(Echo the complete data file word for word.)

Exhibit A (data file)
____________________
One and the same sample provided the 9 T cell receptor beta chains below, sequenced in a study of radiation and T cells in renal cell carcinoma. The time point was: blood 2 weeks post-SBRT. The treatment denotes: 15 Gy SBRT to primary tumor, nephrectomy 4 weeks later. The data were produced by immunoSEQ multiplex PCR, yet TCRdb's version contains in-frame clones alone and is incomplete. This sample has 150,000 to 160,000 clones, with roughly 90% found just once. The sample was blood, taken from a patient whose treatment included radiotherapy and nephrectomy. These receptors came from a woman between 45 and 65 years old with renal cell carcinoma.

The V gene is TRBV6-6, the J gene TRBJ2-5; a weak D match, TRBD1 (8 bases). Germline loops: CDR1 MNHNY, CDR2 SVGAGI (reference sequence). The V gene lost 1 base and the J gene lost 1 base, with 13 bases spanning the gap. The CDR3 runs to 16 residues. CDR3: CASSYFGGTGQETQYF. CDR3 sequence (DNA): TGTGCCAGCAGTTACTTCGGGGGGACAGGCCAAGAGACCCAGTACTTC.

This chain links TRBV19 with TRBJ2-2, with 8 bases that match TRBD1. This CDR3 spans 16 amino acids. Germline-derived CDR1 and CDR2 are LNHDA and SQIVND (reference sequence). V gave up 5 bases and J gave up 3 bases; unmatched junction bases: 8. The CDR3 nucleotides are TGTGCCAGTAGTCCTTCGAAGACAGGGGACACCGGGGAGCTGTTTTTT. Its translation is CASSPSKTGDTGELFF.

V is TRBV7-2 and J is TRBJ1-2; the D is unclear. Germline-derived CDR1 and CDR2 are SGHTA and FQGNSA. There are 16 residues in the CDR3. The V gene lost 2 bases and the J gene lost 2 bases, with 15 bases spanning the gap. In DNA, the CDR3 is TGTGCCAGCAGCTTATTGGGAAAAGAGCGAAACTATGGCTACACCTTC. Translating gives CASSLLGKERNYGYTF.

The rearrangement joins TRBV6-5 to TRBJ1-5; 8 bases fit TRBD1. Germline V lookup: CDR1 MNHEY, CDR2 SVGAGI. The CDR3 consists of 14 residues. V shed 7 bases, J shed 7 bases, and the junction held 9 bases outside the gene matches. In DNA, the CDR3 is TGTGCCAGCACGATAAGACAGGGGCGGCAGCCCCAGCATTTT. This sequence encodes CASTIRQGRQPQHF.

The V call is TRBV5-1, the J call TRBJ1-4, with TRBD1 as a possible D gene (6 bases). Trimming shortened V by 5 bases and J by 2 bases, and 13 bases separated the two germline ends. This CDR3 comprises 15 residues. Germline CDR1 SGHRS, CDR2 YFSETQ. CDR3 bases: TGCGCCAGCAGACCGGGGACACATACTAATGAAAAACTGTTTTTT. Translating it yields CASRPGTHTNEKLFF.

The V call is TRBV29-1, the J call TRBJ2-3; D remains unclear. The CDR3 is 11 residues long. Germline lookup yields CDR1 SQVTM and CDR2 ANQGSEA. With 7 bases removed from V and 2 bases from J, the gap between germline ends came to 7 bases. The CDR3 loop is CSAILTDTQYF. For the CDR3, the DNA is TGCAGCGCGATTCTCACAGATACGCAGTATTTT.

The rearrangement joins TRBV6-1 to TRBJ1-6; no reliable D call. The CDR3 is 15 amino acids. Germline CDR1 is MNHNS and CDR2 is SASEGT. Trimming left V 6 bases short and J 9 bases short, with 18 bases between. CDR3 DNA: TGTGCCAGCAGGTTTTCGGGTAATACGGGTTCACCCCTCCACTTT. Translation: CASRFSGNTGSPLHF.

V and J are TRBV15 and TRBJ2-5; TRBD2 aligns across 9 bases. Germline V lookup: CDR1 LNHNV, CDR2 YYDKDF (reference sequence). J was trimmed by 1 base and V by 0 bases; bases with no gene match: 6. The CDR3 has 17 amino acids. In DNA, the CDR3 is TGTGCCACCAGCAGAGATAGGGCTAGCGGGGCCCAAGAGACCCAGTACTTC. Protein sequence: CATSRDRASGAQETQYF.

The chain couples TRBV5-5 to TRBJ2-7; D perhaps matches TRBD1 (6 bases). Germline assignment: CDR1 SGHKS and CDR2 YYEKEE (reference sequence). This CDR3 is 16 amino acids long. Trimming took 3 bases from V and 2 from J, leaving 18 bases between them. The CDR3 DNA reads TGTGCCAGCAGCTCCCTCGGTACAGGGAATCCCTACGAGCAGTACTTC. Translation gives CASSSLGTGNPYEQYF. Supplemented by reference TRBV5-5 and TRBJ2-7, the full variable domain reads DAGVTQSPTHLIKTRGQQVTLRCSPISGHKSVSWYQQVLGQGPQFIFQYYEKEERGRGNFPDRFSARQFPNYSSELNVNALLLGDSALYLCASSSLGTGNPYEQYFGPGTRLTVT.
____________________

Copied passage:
One and the same sample provided the 9 T cell receptor beta chains below, sequenced in a study of radiation and T cells in renal cell carcinoma. The time point was: blood 2 weeks post-SBRT. The treatment denotes: 15 Gy SBRT to primary tumor, nephrectomy 4 weeks later. The data were produced by immunoSEQ multiplex PCR, yet TCRdb's version contains in-frame clones alone and is incomplete. This sample has 150,000 to 160,000 clones, with roughly 90% found just once. The sample was blood, taken from a patient whose treatment included radiotherapy and nephrectomy. These receptors came from a woman between 45 and 65 years old with renal cell carcinoma.

The V gene is TRBV6-6, the J gene TRBJ2-5; a weak D match, TRBD1 (8 bases). Germline loops: CDR1 MNHNY, CDR2 SVGAGI (reference sequence). The V gene lost 1 base and the J gene lost 1 base, with 13 bases spanning the gap. The CDR3 runs to 16 residues. CDR3: CASSYFGGTGQETQYF. CDR3 sequence (DNA): TGTGCCAGCAGTTACTTCGGGGGGACAGGCCAAGAGACCCAGTACTTC.

This chain links TRBV19 with TRBJ2-2, with 8 bases that match TRBD1. This CDR3 spans 16 amino acids. Germline-derived CDR1 and CDR2 are LNHDA and SQIVND (reference sequence). V gave up 5 bases and J gave up 3 bases; unmatched junction bases: 8. The CDR3 nucleotides are TGTGCCAGTAGTCCTTCGAAGACAGGGGACACCGGGGAGCTGTTTTTT. Its translation is CASSPSKTGDTGELFF.

V is TRBV7-2 and J is TRBJ1-2; the D is unclear. Germline-derived CDR1 and CDR2 are SGHTA and FQGNSA. There are 16 residues in the CDR3. The V gene lost 2 bases and the J gene lost 2 bases, with 15 bases spanning the gap. In DNA, the CDR3 is TGTGCCAGCAGCTTATTGGGAAAAGAGCGAAACTATGGCTACACCTTC. Translating gives CASSLLGKERNYGYTF.

The rearrangement joins TRBV6-5 to TRBJ1-5; 8 bases fit TRBD1. Germline V lookup: CDR1 MNHEY, CDR2 SVGAGI. The CDR3 consists of 14 residues. V shed 7 bases, J shed 7 bases, and the junction held 9 bases outside the gene matches. In DNA, the CDR3 is TGTGCCAGCACGATAAGACAGGGGCGGCAGCCCCAGCATTTT. This sequence encodes CASTIRQGRQPQHF.

The V call is TRBV5-1, the J call TRBJ1-4, with TRBD1 as a possible D gene (6 bases). Trimming shortened V by 5 bases and J by 2 bases, and 13 bases separated the two germline ends. This CDR3 comprises 15 residues. Germline CDR1 SGHRS, CDR2 YFSETQ. CDR3 bases: TGCGCCAGCAGACCGGGGACACATACTAATGAAAAACTGTTTTTT. Translating it yields CASRPGTHTNEKLFF.

The V call is TRBV29-1, the J call TRBJ2-3; D remains unclear. The CDR3 is 11 residues long. Germline lookup yields CDR1 SQVTM and CDR2 ANQGSEA. With 7 bases removed from V and 2 bases from J, the gap between germline ends came to 7 bases. The CDR3 loop is CSAILTDTQYF. For the CDR3, the DNA is TGCAGCGCGATTCTCACAGATACGCAGTATTTT.

The rearrangement joins TRBV6-1 to TRBJ1-6; no reliable D call. The CDR3 is 15 amino acids. Germline CDR1 is MNHNS and CDR2 is SASEGT. Trimming left V 6 bases short and J 9 bases short, with 18 bases between. CDR3 DNA: TGTGCCAGCAGGTTTTCGGGTAATACGGGTTCACCCCTCCACTTT. Translation: CASRFSGNTGSPLHF.

V and J are TRBV15 and TRBJ2-5; TRBD2 aligns across 9 bases. Germline V lookup: CDR1 LNHNV, CDR2 YYDKDF (reference sequence). J was trimmed by 1 base and V by 0 bases; bases with no gene match: 6. The CDR3 has 17 amino acids. In DNA, the CDR3 is TGTGCCACCAGCAGAGATAGGGCTAGCGGGGCCCAAGAGACCCAGTACTTC. Protein sequence: CATSRDRASGAQETQYF.

The chain couples TRBV5-5 to TRBJ2-7; D perhaps matches TRBD1 (6 bases). Germline assignment: CDR1 SGHKS and CDR2 YYEKEE (reference sequence). This CDR3 is 16 amino acids long. Trimming took 3 bases from V and 2 from J, leaving 18 bases between them. The CDR3 DNA reads TGTGCCAGCAGCTCCCTCGGTACAGGGAATCCCTACGAGCAGTACTTC. Translation gives CASSSLGTGNPYEQYF. Supplemented by reference TRBV5-5 and TRBJ2-7, the full variable domain reads DAGVTQSPTHLIKTRGQQVTLRCSPISGHKSVSWYQQVLGQGPQFIFQYYEKEERGRGNFPDRFSARQFPNYSSELNVNALLLGDSALYLCASSSLGTGNPYEQYFGPGTRLTVT.